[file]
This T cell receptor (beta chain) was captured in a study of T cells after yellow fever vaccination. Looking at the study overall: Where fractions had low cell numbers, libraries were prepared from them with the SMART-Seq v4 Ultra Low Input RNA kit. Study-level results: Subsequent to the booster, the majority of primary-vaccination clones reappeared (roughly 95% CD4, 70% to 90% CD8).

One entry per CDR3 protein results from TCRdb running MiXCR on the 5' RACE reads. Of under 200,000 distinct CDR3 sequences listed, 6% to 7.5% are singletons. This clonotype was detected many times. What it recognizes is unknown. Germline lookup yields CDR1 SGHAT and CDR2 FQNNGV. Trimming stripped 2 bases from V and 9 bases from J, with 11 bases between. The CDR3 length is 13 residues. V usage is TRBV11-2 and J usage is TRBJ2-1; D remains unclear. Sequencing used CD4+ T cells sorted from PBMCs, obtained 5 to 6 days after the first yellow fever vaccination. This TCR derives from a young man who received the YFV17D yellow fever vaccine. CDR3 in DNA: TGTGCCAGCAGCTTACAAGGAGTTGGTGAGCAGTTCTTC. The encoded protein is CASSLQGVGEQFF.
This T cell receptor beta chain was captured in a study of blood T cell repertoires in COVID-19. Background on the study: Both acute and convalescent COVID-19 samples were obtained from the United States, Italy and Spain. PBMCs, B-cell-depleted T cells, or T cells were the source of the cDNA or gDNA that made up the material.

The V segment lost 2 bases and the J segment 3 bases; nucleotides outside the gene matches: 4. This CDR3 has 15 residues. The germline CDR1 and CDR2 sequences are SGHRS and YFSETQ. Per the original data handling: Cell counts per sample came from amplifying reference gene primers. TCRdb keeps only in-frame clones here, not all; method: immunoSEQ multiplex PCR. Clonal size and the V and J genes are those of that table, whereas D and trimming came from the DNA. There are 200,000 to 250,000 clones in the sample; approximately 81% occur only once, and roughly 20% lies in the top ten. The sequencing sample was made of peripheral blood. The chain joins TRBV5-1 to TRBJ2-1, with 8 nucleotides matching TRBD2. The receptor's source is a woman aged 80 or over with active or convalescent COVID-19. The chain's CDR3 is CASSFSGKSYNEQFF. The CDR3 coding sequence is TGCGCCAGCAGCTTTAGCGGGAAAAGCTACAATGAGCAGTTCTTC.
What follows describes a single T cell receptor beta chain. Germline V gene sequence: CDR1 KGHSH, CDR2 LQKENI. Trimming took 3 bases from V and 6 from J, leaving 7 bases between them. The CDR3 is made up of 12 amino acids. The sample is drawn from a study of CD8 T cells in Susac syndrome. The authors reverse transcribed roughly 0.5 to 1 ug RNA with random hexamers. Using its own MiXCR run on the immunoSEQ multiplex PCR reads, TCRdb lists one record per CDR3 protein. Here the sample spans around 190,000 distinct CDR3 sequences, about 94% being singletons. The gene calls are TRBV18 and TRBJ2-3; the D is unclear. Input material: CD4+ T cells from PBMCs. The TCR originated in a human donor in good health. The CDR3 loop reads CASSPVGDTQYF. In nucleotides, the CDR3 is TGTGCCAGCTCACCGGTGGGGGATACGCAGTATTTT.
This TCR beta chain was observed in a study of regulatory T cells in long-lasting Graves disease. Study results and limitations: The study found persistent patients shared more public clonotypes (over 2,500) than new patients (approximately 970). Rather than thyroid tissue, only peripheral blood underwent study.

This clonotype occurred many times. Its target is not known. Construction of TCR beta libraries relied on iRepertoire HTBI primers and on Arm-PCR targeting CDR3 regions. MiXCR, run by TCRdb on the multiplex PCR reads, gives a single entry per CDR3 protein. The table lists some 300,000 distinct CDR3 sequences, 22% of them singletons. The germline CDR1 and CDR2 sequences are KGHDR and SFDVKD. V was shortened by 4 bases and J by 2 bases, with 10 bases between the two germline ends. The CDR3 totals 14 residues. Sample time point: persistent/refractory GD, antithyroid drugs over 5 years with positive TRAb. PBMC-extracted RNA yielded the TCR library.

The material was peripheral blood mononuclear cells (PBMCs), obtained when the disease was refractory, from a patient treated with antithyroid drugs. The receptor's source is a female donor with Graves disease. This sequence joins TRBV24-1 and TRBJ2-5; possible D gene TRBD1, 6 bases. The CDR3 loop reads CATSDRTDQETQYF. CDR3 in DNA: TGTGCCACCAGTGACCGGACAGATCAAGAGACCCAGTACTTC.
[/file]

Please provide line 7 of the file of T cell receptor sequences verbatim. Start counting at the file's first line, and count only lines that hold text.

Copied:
This clonotype occurred many times. Its target is not known. Construction of TCR beta libraries relied on iRepertoire HTBI primers and on Arm-PCR targeting CDR3 regions. MiXCR, run by TCRdb on the multiplex PCR reads, gives a single entry per CDR3 protein. The table lists some 300,000 distinct CDR3 sequences, 22% of them singletons. The germline CDR1 and CDR2 sequences are KGHDR and SFDVKD. V was shortened by 4 bases and J by 2 bases, with 10 bases between the two germline ends. The CDR3 totals 14 residues. Sample time point: persistent/refractory GD, antithyroid drugs over 5 years with positive TRAb. PBMC-extracted RNA yielded the TCR library.